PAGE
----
& Critics

Elsa Brunelleschi, London, 1951

Since the day he first appeared in London in that memorable post-war visit of the newly formed Nouveau Ballet de Monte Carlo, young Wladimir Skouratoff has become a favourite with our public.It is not so much his technique that singles him in our memory – many dancers equally good have appeared in London whom we remember less – but rather his mannerisms, not unattractive, though often overdone. He has that trick of quickly flicking his front hand in the preparation of a pirouette, which all who know Dolin’s work will recognize as inseparable from the famous British dancer’s personality. But whereas Dolin’s flick is lightly done and only before a pirouette, Skouratoff tends to repeat it too often and fiddles constantly with his hands.

Skouratoff’s handsome impatient face has much to do with his popularity. But again, the lovely features are marred by a constant agitation: his eyes especially are never still, and for no reason at all a boyish expression becomes restless and overcast with shadows. All these passing expressions must be confusing to the audience. I myself like to know where I am with a face.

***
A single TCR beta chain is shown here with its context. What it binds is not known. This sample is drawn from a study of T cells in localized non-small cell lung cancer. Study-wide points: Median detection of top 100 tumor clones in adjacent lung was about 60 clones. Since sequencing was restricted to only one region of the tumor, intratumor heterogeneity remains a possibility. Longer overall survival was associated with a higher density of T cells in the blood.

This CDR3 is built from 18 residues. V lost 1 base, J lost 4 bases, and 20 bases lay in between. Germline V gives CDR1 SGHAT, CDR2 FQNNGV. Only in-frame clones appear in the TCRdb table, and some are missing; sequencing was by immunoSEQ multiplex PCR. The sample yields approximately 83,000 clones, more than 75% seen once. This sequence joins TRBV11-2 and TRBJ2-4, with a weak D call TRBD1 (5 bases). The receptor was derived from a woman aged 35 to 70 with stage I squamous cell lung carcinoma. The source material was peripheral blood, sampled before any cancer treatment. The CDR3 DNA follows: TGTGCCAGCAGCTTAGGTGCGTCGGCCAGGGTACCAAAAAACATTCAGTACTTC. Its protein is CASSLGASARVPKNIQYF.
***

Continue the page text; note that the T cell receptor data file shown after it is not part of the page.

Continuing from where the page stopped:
Somehow Ballet and Jazz have not blended in Skouratoff’s supple body, but the ballet-acrobatic duet with Danielle Darmance in Le bal des blanchisseuses is done with precision and the usual – perhaps appropiate – existentialist look.

Skouratoff is one of those dancers who seem to reveal in accumulated technical difficulties. He accepts the challenge set by the Don Quixote variations with confidence. It is a pleasure to see with what élan he does coupé, entrechat sept, tour en l’air and other elaborate turns, dispatching the whole enchainement with one of those lightning, unmistakably Russian pirouettes. Dancing in those cock-eyed ballets of Roland Petit must play havoc with a dancer’s pure classical technique – Skouratoff dances in too many of those and other modern works, not enough in the classics, and this has made his stage manner rather slap-dash and free. Perhaps, though, this is all to the good. Classical dancers are plentiful and demi-caractère too few. Skouratoff is among the best.

Elsa Brunelleschi, Ballet Magazine, November 1951


Black Swan with J. Moreau
(Photo: Baron)
Don Quichotte with J. Moreau
(Photo: Castro)


(Photo: Anthony)